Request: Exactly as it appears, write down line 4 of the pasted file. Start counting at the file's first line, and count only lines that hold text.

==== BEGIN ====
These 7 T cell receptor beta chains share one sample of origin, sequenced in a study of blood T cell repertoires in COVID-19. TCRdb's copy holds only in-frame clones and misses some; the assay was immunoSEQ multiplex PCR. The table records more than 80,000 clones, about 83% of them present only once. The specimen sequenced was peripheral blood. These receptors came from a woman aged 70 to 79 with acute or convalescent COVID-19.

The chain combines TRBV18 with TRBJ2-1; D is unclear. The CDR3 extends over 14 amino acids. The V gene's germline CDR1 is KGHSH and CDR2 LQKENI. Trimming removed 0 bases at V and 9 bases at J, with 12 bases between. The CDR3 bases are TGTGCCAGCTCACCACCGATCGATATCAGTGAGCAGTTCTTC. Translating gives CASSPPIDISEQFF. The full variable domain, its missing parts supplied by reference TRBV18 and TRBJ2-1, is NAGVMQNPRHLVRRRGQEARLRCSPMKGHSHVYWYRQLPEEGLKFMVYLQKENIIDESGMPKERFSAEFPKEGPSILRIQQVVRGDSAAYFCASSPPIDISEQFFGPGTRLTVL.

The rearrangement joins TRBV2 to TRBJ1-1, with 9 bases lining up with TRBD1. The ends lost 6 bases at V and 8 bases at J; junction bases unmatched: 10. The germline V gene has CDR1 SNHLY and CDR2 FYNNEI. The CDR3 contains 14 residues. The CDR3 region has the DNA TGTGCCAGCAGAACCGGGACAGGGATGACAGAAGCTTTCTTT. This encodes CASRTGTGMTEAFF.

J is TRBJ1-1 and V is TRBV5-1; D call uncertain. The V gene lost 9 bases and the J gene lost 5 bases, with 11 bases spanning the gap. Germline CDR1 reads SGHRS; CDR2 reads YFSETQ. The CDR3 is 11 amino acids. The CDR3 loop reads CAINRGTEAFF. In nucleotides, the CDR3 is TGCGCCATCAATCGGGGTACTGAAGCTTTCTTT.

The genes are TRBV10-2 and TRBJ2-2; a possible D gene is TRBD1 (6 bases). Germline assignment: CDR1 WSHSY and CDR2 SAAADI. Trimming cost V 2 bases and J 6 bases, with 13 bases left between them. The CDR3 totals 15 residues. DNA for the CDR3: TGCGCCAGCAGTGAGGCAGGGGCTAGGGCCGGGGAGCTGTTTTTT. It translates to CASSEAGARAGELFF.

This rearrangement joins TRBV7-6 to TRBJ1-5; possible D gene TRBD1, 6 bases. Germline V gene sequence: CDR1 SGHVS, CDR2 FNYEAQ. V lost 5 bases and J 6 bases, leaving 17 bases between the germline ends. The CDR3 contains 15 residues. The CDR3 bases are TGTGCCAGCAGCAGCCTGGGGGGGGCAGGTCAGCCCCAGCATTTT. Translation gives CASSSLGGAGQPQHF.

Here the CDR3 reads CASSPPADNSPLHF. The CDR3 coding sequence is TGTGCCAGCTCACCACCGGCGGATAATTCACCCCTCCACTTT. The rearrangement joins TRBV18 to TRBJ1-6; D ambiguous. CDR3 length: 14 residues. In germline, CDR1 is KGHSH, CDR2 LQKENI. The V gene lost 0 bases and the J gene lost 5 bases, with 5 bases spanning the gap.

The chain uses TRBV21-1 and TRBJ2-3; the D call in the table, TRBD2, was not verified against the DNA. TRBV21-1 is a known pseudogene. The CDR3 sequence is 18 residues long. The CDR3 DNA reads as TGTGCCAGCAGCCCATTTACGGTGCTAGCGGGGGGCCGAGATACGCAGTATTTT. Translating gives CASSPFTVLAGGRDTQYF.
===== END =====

J is TRBJ1-1 and V is TRBV5-1; D call uncertain. The V gene lost 9 bases and the J gene lost 5 bases, with 11 bases spanning the gap. Germline CDR1 reads SGHRS; CDR2 reads YFSETQ. The CDR3 is 11 amino acids. The CDR3 loop reads CAINRGTEAFF. In nucleotides, the CDR3 is TGCGCCATCAATCGGGGTACTGAAGCTTTCTTT.